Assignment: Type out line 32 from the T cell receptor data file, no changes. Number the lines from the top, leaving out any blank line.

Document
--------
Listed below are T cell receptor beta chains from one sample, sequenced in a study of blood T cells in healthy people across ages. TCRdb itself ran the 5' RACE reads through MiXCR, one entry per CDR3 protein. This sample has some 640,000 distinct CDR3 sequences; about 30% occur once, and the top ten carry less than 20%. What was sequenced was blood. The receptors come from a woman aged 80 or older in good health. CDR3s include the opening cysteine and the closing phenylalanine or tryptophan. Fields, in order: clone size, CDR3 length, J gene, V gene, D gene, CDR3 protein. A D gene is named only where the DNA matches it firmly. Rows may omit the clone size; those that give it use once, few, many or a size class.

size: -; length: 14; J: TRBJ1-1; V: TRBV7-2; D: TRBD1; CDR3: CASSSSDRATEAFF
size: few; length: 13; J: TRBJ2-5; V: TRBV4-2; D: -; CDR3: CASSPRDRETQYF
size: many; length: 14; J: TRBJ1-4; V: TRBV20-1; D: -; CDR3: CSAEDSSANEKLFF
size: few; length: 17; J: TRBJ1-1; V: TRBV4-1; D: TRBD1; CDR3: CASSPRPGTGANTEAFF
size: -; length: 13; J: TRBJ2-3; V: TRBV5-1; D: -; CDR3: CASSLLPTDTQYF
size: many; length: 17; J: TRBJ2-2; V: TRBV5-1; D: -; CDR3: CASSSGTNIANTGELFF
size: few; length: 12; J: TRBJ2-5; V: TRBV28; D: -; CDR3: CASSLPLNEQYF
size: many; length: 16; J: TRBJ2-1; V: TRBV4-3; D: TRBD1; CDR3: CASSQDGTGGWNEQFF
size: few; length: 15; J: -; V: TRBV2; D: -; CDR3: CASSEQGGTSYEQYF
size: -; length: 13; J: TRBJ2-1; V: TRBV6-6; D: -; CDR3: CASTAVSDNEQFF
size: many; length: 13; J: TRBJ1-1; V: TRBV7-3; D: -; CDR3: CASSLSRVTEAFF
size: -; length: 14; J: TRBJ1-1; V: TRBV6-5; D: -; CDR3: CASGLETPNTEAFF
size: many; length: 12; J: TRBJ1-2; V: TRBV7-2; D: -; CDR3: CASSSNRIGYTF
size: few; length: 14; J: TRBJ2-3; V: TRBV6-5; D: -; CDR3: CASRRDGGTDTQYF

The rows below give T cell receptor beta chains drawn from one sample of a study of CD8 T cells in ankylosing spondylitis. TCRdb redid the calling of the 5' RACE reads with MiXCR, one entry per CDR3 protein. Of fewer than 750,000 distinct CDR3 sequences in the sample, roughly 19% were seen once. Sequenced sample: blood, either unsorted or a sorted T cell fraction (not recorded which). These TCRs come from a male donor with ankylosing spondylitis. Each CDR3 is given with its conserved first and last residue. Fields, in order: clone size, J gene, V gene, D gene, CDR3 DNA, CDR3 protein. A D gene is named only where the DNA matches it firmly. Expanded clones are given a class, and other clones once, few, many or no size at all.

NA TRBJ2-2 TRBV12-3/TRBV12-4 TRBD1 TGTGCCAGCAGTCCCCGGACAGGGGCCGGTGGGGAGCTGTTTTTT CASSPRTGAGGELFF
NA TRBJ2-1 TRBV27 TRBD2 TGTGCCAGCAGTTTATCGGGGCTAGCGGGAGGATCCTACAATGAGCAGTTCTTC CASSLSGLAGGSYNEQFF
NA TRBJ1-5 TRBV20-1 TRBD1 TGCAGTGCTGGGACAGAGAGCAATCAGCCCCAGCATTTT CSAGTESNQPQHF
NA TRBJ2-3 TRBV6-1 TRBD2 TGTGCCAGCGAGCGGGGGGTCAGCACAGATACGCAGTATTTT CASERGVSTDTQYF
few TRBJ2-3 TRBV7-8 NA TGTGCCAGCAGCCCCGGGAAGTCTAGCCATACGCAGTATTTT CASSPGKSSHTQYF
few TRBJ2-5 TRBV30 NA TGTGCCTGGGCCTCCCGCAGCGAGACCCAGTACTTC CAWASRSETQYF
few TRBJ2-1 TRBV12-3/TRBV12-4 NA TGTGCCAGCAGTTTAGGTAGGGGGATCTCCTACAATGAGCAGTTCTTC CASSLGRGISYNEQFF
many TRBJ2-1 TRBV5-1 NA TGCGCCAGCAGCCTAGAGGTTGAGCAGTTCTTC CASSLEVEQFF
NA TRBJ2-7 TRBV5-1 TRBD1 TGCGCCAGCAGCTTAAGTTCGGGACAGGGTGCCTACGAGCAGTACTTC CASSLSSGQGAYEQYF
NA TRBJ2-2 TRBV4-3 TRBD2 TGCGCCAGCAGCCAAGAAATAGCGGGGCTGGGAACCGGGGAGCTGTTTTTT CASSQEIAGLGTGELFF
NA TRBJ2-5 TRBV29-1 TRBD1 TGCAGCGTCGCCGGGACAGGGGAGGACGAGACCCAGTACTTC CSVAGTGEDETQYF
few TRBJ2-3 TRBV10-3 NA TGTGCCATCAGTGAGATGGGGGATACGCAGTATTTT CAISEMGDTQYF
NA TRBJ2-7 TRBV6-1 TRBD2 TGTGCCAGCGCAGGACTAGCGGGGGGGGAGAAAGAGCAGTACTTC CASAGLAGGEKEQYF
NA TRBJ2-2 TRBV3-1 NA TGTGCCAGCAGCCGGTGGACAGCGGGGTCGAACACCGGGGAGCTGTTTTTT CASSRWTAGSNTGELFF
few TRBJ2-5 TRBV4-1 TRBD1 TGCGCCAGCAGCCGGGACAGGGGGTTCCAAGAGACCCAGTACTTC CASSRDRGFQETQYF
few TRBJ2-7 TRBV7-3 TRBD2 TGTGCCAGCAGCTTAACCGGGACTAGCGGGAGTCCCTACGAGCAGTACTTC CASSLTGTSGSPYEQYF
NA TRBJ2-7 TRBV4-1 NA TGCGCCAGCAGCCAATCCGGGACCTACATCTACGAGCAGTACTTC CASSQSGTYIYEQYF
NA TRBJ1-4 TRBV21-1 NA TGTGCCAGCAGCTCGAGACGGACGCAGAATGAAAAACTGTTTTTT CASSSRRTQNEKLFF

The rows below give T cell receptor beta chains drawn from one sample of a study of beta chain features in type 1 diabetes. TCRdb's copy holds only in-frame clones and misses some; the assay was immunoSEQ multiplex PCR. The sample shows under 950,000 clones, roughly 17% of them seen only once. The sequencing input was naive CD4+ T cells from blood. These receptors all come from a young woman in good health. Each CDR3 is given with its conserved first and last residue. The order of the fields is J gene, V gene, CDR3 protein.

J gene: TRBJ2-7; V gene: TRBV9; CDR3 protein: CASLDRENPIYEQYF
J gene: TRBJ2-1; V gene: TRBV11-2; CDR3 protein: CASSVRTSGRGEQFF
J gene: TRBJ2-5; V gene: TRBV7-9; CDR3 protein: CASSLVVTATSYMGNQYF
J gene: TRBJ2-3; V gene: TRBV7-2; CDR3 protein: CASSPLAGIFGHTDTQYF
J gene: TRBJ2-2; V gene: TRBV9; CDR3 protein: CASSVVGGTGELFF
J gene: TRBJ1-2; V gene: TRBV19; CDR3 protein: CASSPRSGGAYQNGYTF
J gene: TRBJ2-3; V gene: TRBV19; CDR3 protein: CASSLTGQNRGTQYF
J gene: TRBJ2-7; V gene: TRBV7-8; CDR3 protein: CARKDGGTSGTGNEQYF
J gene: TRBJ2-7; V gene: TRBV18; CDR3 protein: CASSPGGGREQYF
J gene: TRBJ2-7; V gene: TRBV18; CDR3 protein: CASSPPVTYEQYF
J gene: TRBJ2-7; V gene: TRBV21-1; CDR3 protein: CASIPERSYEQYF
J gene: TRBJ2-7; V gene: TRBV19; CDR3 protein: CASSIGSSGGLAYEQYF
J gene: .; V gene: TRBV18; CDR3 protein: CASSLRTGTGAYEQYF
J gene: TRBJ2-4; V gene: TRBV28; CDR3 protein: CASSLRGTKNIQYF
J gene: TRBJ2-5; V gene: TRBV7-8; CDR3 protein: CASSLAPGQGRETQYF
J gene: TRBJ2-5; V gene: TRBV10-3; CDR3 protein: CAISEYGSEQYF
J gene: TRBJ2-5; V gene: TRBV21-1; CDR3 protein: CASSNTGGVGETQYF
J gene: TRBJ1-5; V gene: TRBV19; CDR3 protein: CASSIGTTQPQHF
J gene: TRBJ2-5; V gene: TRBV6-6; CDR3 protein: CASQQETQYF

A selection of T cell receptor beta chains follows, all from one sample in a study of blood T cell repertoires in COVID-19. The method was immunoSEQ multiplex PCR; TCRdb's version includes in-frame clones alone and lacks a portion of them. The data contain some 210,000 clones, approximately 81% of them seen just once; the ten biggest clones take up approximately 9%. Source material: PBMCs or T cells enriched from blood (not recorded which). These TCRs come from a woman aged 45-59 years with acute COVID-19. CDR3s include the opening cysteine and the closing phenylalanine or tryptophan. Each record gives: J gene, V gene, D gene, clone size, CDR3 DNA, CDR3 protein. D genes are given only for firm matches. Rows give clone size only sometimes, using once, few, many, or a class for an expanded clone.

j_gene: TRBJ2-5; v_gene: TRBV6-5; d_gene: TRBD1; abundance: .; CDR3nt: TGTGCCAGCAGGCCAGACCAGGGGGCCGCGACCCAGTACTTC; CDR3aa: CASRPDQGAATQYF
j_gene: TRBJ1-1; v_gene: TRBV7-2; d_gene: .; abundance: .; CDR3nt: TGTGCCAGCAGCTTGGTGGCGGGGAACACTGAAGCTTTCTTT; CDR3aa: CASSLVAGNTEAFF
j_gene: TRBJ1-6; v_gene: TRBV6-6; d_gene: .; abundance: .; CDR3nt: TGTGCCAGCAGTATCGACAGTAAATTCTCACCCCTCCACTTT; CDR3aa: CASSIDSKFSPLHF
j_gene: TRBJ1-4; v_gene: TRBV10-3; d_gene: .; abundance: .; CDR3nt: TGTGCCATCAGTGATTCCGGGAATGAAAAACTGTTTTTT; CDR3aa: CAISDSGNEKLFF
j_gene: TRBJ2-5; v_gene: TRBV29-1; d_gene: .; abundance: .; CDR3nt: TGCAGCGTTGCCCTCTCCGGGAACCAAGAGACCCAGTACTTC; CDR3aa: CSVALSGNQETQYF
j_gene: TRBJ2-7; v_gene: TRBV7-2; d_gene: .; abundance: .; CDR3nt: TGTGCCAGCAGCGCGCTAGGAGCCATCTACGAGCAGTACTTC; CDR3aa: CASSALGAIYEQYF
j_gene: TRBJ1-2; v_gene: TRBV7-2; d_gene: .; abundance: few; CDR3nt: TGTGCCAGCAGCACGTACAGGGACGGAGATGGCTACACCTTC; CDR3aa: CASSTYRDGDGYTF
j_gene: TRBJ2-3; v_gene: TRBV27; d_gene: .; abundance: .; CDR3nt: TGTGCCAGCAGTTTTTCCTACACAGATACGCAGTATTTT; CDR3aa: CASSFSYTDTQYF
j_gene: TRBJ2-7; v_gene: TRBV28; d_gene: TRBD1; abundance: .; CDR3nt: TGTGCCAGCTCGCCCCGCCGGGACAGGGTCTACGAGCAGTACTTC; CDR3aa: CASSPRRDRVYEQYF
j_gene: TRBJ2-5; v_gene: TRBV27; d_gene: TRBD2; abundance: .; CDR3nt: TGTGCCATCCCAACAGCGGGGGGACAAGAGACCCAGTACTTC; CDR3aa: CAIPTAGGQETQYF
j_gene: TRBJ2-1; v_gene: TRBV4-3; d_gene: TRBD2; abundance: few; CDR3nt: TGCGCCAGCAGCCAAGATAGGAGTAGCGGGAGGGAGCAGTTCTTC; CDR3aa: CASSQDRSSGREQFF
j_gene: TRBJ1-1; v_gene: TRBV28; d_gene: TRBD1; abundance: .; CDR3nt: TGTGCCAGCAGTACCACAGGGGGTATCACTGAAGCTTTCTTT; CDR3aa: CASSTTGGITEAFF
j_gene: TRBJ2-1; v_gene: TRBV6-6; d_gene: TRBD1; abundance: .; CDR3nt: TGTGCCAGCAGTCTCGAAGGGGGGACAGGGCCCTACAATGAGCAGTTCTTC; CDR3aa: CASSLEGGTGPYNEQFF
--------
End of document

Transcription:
few TRBJ2-7 TRBV7-3 TRBD2 TGTGCCAGCAGCTTAACCGGGACTAGCGGGAGTCCCTACGAGCAGTACTTC CASSLTGTSGSPYEQYF